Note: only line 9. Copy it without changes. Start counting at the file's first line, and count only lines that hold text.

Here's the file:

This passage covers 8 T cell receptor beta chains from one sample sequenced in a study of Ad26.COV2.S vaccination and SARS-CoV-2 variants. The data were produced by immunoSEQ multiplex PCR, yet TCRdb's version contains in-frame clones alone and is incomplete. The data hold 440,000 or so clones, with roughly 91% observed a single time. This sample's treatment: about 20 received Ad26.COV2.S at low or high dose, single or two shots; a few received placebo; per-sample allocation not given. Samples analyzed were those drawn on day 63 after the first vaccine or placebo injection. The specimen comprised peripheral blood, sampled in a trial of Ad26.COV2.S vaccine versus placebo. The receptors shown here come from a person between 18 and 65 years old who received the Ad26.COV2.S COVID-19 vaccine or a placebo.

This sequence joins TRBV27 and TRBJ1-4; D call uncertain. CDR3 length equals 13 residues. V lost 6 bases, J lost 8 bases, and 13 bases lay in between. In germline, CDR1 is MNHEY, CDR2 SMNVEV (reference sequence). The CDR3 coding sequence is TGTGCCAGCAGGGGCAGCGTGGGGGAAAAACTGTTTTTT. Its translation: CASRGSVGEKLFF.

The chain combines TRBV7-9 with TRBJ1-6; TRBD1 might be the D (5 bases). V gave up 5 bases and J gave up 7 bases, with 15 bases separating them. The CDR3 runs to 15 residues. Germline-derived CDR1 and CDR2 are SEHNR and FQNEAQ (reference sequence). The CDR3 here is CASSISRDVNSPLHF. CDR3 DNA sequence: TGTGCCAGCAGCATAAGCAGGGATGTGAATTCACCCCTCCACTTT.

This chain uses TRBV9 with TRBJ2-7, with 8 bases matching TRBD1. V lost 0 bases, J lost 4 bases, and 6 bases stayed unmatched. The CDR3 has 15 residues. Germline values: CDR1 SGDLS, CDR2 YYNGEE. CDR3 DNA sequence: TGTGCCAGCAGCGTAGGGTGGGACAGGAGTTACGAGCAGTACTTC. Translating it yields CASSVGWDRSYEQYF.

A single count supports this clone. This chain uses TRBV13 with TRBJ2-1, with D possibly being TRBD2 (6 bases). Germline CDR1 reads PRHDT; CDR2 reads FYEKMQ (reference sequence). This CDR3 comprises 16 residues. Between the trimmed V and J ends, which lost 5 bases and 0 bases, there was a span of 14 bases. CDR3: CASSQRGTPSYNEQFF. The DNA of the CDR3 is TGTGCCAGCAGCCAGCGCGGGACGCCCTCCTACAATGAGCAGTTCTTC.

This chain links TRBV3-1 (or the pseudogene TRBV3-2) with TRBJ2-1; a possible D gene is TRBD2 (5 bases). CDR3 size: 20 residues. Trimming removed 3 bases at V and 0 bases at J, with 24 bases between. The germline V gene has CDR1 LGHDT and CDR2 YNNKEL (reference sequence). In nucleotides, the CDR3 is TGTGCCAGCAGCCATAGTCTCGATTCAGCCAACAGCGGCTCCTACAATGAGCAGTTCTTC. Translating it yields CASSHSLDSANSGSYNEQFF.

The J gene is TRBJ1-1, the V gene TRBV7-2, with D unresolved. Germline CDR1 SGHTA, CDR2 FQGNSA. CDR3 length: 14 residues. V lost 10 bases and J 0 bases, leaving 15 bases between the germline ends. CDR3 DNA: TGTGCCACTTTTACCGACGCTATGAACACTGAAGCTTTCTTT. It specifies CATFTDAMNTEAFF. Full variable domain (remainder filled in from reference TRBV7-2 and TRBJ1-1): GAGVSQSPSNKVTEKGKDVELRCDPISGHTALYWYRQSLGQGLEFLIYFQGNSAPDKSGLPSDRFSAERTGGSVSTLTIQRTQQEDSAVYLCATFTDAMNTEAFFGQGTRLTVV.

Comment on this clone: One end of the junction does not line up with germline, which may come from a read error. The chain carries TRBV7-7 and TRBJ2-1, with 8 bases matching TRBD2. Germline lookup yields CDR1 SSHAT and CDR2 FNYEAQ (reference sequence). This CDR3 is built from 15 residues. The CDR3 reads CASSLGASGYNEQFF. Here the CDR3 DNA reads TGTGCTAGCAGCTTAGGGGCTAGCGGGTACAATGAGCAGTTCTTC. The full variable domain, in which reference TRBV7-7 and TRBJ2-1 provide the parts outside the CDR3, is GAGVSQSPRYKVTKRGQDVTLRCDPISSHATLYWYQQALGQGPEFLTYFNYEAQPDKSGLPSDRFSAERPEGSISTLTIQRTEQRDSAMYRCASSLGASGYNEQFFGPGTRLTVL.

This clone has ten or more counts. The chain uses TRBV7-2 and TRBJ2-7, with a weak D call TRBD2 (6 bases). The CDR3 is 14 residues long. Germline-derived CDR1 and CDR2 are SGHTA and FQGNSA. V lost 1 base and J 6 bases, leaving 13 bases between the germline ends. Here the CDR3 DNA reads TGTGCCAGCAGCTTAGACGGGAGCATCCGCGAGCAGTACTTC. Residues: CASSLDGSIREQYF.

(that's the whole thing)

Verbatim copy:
This clone has ten or more counts. The chain uses TRBV7-2 and TRBJ2-7, with a weak D call TRBD2 (6 bases). The CDR3 is 14 residues long. Germline-derived CDR1 and CDR2 are SGHTA and FQGNSA. V lost 1 base and J 6 bases, leaving 13 bases between the germline ends. Here the CDR3 DNA reads TGTGCCAGCAGCTTAGACGGGAGCATCCGCGAGCAGTACTTC. Residues: CASSLDGSIREQYF.